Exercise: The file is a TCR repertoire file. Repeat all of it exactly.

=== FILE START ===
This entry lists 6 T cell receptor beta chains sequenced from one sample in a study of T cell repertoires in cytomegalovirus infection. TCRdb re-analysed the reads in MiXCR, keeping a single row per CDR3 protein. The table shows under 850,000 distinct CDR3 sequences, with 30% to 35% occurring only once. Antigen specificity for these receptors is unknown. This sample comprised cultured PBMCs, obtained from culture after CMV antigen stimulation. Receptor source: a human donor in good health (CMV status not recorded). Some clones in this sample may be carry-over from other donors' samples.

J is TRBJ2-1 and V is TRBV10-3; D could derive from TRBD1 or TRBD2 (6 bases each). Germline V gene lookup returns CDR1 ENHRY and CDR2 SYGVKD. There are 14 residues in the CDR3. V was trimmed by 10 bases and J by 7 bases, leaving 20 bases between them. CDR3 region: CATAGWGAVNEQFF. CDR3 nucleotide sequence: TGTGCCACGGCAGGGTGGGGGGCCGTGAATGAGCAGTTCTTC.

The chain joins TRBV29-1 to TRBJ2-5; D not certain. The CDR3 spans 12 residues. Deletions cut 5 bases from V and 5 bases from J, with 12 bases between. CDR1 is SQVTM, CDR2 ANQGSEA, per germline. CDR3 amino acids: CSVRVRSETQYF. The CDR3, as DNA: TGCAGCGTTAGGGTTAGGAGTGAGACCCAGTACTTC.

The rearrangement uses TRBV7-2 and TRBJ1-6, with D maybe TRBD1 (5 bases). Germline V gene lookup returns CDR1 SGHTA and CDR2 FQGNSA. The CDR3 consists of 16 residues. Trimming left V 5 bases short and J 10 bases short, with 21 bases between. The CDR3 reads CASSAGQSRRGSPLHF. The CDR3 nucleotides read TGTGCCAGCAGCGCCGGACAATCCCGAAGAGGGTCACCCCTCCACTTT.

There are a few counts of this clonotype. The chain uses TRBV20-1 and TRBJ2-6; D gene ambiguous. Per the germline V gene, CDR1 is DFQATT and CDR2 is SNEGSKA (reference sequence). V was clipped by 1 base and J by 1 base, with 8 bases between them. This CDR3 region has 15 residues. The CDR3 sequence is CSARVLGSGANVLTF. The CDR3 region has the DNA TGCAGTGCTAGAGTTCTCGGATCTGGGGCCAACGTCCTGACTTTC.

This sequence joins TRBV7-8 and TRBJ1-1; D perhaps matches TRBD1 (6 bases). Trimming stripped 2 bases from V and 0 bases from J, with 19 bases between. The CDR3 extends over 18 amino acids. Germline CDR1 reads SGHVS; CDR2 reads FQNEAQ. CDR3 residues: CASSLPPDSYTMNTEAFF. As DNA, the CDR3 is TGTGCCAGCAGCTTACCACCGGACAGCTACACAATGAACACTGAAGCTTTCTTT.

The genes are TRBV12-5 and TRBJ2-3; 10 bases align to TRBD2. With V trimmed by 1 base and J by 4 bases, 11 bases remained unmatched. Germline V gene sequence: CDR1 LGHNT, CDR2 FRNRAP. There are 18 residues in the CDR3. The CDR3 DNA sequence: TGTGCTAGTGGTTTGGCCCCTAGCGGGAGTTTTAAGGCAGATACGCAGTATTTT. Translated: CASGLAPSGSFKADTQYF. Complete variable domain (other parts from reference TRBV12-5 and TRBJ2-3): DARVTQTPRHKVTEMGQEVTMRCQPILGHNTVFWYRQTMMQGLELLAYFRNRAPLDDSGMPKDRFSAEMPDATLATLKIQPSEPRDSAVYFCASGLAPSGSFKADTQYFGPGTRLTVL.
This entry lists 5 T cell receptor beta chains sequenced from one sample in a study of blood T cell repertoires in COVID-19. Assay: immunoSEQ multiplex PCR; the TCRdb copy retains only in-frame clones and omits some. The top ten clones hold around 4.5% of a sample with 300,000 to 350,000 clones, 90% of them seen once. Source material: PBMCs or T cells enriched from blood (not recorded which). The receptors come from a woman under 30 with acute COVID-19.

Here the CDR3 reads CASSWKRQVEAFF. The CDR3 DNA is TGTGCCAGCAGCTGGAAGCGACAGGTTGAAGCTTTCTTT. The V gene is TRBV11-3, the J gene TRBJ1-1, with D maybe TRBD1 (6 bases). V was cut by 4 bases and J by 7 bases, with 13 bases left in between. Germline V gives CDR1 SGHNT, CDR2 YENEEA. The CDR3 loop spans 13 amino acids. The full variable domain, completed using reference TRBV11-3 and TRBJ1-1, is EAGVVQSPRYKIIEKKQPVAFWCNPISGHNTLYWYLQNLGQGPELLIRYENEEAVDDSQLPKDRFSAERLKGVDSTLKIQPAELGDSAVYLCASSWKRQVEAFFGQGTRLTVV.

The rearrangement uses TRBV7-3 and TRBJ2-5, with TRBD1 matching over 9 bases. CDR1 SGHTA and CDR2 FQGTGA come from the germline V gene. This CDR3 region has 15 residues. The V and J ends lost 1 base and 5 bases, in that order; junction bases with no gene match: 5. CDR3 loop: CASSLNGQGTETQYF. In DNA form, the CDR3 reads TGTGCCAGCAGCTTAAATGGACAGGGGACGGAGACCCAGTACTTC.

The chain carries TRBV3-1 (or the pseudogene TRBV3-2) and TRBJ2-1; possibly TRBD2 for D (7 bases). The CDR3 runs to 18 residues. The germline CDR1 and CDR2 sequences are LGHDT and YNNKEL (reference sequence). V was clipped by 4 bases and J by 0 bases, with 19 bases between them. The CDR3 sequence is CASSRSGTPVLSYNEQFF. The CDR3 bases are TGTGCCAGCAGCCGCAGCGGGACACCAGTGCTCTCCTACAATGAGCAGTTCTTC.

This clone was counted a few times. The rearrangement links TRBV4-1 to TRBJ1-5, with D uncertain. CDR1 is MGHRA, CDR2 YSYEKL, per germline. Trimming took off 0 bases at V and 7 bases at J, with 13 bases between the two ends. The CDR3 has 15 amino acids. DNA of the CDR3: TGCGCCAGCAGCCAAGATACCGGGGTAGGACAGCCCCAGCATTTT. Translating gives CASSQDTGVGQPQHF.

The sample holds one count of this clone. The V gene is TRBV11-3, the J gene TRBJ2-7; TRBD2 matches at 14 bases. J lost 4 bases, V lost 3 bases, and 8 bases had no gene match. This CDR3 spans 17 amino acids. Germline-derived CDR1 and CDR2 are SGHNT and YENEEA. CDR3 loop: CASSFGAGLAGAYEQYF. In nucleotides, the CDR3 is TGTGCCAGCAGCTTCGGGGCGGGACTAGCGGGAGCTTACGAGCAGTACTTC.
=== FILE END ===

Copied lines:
This entry lists 6 T cell receptor beta chains sequenced from one sample in a study of T cell repertoires in cytomegalovirus infection. TCRdb re-analysed the reads in MiXCR, keeping a single row per CDR3 protein. The table shows under 850,000 distinct CDR3 sequences, with 30% to 35% occurring only once. Antigen specificity for these receptors is unknown. This sample comprised cultured PBMCs, obtained from culture after CMV antigen stimulation. Receptor source: a human donor in good health (CMV status not recorded). Some clones in this sample may be carry-over from other donors' samples.

J is TRBJ2-1 and V is TRBV10-3; D could derive from TRBD1 or TRBD2 (6 bases each). Germline V gene lookup returns CDR1 ENHRY and CDR2 SYGVKD. There are 14 residues in the CDR3. V was trimmed by 10 bases and J by 7 bases, leaving 20 bases between them. CDR3 region: CATAGWGAVNEQFF. CDR3 nucleotide sequence: TGTGCCACGGCAGGGTGGGGGGCCGTGAATGAGCAGTTCTTC.

The chain joins TRBV29-1 to TRBJ2-5; D not certain. The CDR3 spans 12 residues. Deletions cut 5 bases from V and 5 bases from J, with 12 bases between. CDR1 is SQVTM, CDR2 ANQGSEA, per germline. CDR3 amino acids: CSVRVRSETQYF. The CDR3, as DNA: TGCAGCGTTAGGGTTAGGAGTGAGACCCAGTACTTC.

The rearrangement uses TRBV7-2 and TRBJ1-6, with D maybe TRBD1 (5 bases). Germline V gene lookup returns CDR1 SGHTA and CDR2 FQGNSA. The CDR3 consists of 16 residues. Trimming left V 5 bases short and J 10 bases short, with 21 bases between. The CDR3 reads CASSAGQSRRGSPLHF. The CDR3 nucleotides read TGTGCCAGCAGCGCCGGACAATCCCGAAGAGGGTCACCCCTCCACTTT.

There are a few counts of this clonotype. The chain uses TRBV20-1 and TRBJ2-6; D gene ambiguous. Per the germline V gene, CDR1 is DFQATT and CDR2 is SNEGSKA (reference sequence). V was clipped by 1 base and J by 1 base, with 8 bases between them. This CDR3 region has 15 residues. The CDR3 sequence is CSARVLGSGANVLTF. The CDR3 region has the DNA TGCAGTGCTAGAGTTCTCGGATCTGGGGCCAACGTCCTGACTTTC.

This sequence joins TRBV7-8 and TRBJ1-1; D perhaps matches TRBD1 (6 bases). Trimming stripped 2 bases from V and 0 bases from J, with 19 bases between. The CDR3 extends over 18 amino acids. Germline CDR1 reads SGHVS; CDR2 reads FQNEAQ. CDR3 residues: CASSLPPDSYTMNTEAFF. As DNA, the CDR3 is TGTGCCAGCAGCTTACCACCGGACAGCTACACAATGAACACTGAAGCTTTCTTT.

The genes are TRBV12-5 and TRBJ2-3; 10 bases align to TRBD2. With V trimmed by 1 base and J by 4 bases, 11 bases remained unmatched. Germline V gene sequence: CDR1 LGHNT, CDR2 FRNRAP. There are 18 residues in the CDR3. The CDR3 DNA sequence: TGTGCTAGTGGTTTGGCCCCTAGCGGGAGTTTTAAGGCAGATACGCAGTATTTT. Translated: CASGLAPSGSFKADTQYF. Complete variable domain (other parts from reference TRBV12-5 and TRBJ2-3): DARVTQTPRHKVTEMGQEVTMRCQPILGHNTVFWYRQTMMQGLELLAYFRNRAPLDDSGMPKDRFSAEMPDATLATLKIQPSEPRDSAVYFCASGLAPSGSFKADTQYFGPGTRLTVL.
This entry lists 5 T cell receptor beta chains sequenced from one sample in a study of blood T cell repertoires in COVID-19. Assay: immunoSEQ multiplex PCR; the TCRdb copy retains only in-frame clones and omits some. The top ten clones hold around 4.5% of a sample with 300,000 to 350,000 clones, 90% of them seen once. Source material: PBMCs or T cells enriched from blood (not recorded which). The receptors come from a woman under 30 with acute COVID-19.

Here the CDR3 reads CASSWKRQVEAFF. The CDR3 DNA is TGTGCCAGCAGCTGGAAGCGACAGGTTGAAGCTTTCTTT. The V gene is TRBV11-3, the J gene TRBJ1-1, with D maybe TRBD1 (6 bases). V was cut by 4 bases and J by 7 bases, with 13 bases left in between. Germline V gives CDR1 SGHNT, CDR2 YENEEA. The CDR3 loop spans 13 amino acids. The full variable domain, completed using reference TRBV11-3 and TRBJ1-1, is EAGVVQSPRYKIIEKKQPVAFWCNPISGHNTLYWYLQNLGQGPELLIRYENEEAVDDSQLPKDRFSAERLKGVDSTLKIQPAELGDSAVYLCASSWKRQVEAFFGQGTRLTVV.

The rearrangement uses TRBV7-3 and TRBJ2-5, with TRBD1 matching over 9 bases. CDR1 SGHTA and CDR2 FQGTGA come from the germline V gene. This CDR3 region has 15 residues. The V and J ends lost 1 base and 5 bases, in that order; junction bases with no gene match: 5. CDR3 loop: CASSLNGQGTETQYF. In DNA form, the CDR3 reads TGTGCCAGCAGCTTAAATGGACAGGGGACGGAGACCCAGTACTTC.

The chain carries TRBV3-1 (or the pseudogene TRBV3-2) and TRBJ2-1; possibly TRBD2 for D (7 bases). The CDR3 runs to 18 residues. The germline CDR1 and CDR2 sequences are LGHDT and YNNKEL (reference sequence). V was clipped by 4 bases and J by 0 bases, with 19 bases between them. The CDR3 sequence is CASSRSGTPVLSYNEQFF. The CDR3 bases are TGTGCCAGCAGCCGCAGCGGGACACCAGTGCTCTCCTACAATGAGCAGTTCTTC.

This clone was counted a few times. The rearrangement links TRBV4-1 to TRBJ1-5, with D uncertain. CDR1 is MGHRA, CDR2 YSYEKL, per germline. Trimming took off 0 bases at V and 7 bases at J, with 13 bases between the two ends. The CDR3 has 15 amino acids. DNA of the CDR3: TGCGCCAGCAGCCAAGATACCGGGGTAGGACAGCCCCAGCATTTT. Translating gives CASSQDTGVGQPQHF.

The sample holds one count of this clone. The V gene is TRBV11-3, the J gene TRBJ2-7; TRBD2 matches at 14 bases. J lost 4 bases, V lost 3 bases, and 8 bases had no gene match. This CDR3 spans 17 amino acids. Germline-derived CDR1 and CDR2 are SGHNT and YENEEA. CDR3 loop: CASSFGAGLAGAYEQYF. In nucleotides, the CDR3 is TGTGCCAGCAGCTTCGGGGCGGGACTAGCGGGAGCTTACGAGCAGTACTTC.